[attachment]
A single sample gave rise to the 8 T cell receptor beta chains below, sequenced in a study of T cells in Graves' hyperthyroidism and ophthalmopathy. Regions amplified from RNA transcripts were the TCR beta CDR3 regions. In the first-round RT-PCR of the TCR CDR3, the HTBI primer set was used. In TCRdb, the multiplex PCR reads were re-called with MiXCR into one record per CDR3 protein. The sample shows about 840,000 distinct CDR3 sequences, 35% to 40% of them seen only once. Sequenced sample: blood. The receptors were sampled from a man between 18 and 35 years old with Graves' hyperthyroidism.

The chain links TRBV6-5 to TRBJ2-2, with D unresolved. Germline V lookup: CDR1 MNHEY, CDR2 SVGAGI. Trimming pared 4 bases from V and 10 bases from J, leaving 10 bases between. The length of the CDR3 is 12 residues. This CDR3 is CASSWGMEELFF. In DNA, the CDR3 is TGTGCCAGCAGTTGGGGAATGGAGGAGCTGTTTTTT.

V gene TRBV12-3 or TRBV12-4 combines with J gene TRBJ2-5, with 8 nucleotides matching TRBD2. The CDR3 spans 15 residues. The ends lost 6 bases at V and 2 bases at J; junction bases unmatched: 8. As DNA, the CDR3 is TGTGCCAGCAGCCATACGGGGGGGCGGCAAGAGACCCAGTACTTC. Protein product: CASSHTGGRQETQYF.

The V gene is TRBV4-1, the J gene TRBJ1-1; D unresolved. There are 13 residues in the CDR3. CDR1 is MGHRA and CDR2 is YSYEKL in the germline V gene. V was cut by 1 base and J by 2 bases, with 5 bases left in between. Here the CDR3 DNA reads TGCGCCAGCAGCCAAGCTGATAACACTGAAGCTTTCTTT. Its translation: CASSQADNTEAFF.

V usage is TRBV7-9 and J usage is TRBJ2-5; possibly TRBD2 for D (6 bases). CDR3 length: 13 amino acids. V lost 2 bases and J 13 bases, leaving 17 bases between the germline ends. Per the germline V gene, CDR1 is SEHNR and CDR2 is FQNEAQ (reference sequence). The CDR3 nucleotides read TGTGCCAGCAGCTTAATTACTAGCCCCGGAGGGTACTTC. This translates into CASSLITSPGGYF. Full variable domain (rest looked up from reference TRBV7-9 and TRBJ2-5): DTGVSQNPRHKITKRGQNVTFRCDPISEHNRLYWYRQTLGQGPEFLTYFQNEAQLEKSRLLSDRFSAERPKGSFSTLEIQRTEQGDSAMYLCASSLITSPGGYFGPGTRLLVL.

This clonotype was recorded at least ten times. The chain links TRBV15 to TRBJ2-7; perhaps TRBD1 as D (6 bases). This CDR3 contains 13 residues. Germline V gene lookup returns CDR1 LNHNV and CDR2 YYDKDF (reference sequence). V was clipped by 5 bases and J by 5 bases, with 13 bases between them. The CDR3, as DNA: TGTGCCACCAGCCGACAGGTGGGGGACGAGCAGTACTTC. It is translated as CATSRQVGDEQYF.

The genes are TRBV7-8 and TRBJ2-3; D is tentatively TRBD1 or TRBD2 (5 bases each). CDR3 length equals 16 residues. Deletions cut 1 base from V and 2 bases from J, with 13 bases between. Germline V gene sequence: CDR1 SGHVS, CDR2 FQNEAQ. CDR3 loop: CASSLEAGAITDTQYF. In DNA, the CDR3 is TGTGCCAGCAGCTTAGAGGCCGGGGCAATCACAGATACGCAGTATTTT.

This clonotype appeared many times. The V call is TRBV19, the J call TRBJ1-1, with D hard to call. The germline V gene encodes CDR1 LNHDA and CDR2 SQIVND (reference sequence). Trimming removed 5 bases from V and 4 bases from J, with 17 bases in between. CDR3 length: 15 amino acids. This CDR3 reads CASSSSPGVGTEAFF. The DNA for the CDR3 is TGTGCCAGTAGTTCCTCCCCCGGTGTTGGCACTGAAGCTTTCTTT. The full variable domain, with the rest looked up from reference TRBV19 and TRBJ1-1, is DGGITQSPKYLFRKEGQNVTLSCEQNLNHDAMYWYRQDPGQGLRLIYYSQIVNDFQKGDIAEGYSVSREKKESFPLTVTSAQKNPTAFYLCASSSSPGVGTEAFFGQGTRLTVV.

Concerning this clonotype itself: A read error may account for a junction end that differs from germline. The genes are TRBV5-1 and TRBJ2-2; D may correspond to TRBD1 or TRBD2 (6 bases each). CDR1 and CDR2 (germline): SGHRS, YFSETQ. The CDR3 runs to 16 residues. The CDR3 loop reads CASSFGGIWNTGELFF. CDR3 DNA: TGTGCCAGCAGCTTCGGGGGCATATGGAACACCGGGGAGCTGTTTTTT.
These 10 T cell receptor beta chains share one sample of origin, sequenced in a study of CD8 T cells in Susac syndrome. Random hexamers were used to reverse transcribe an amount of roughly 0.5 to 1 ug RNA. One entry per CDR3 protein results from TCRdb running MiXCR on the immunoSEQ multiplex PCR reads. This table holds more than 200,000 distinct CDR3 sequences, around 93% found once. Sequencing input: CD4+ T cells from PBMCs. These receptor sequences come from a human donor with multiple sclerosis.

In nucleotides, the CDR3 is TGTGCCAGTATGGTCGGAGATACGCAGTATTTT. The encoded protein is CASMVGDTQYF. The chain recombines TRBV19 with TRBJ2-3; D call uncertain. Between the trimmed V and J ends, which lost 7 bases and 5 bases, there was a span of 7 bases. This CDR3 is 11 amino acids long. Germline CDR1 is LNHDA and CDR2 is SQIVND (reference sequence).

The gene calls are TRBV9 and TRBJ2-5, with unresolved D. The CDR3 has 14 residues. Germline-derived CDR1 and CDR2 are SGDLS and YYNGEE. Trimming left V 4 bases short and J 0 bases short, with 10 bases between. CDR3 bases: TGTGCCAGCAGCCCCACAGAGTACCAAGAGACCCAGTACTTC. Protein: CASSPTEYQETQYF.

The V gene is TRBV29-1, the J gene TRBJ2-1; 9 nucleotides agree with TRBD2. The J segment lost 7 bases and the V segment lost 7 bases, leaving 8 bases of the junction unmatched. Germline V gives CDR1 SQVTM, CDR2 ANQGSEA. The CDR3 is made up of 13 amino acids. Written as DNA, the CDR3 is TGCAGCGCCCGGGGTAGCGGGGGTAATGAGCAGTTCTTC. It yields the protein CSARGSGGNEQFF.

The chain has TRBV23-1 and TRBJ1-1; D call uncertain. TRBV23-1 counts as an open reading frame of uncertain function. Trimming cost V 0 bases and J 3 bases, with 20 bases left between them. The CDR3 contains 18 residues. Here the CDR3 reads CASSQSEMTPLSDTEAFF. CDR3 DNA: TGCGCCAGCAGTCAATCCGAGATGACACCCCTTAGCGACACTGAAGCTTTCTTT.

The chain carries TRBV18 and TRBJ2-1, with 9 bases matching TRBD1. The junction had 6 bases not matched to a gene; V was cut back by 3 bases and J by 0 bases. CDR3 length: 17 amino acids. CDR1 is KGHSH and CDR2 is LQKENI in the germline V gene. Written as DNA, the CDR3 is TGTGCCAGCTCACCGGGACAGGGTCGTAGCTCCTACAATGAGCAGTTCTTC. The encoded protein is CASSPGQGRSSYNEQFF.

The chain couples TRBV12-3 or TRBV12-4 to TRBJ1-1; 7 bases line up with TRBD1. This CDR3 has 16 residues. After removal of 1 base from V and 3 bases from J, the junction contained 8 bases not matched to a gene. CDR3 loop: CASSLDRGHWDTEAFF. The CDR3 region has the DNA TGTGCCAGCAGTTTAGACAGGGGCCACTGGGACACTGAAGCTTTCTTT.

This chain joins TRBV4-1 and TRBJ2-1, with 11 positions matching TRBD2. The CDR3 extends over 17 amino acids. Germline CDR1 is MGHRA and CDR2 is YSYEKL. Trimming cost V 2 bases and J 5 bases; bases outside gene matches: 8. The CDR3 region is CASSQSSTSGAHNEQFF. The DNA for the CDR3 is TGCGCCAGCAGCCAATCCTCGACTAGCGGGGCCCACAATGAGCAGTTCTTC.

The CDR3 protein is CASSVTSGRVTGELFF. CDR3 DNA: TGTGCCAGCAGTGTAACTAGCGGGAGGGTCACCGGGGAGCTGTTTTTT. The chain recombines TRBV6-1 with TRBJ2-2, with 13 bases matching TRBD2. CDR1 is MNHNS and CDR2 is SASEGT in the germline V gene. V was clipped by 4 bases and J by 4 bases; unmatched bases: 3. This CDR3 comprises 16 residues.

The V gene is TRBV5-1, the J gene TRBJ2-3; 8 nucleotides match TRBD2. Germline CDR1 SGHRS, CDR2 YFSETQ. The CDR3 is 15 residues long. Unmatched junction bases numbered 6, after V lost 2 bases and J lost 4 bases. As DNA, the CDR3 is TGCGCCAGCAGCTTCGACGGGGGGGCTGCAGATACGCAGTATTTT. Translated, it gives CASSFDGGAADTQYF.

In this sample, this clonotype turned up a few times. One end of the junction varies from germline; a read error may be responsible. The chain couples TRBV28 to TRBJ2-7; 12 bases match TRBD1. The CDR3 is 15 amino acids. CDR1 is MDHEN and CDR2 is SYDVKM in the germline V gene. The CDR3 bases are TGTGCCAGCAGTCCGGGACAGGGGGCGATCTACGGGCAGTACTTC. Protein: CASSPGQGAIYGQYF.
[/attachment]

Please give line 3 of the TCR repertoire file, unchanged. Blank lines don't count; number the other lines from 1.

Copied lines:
V gene TRBV12-3 or TRBV12-4 combines with J gene TRBJ2-5, with 8 nucleotides matching TRBD2. The CDR3 spans 15 residues. The ends lost 6 bases at V and 2 bases at J; junction bases unmatched: 8. As DNA, the CDR3 is TGTGCCAGCAGCCATACGGGGGGGCGGCAAGAGACCCAGTACTTC. Protein product: CASSHTGGRQETQYF.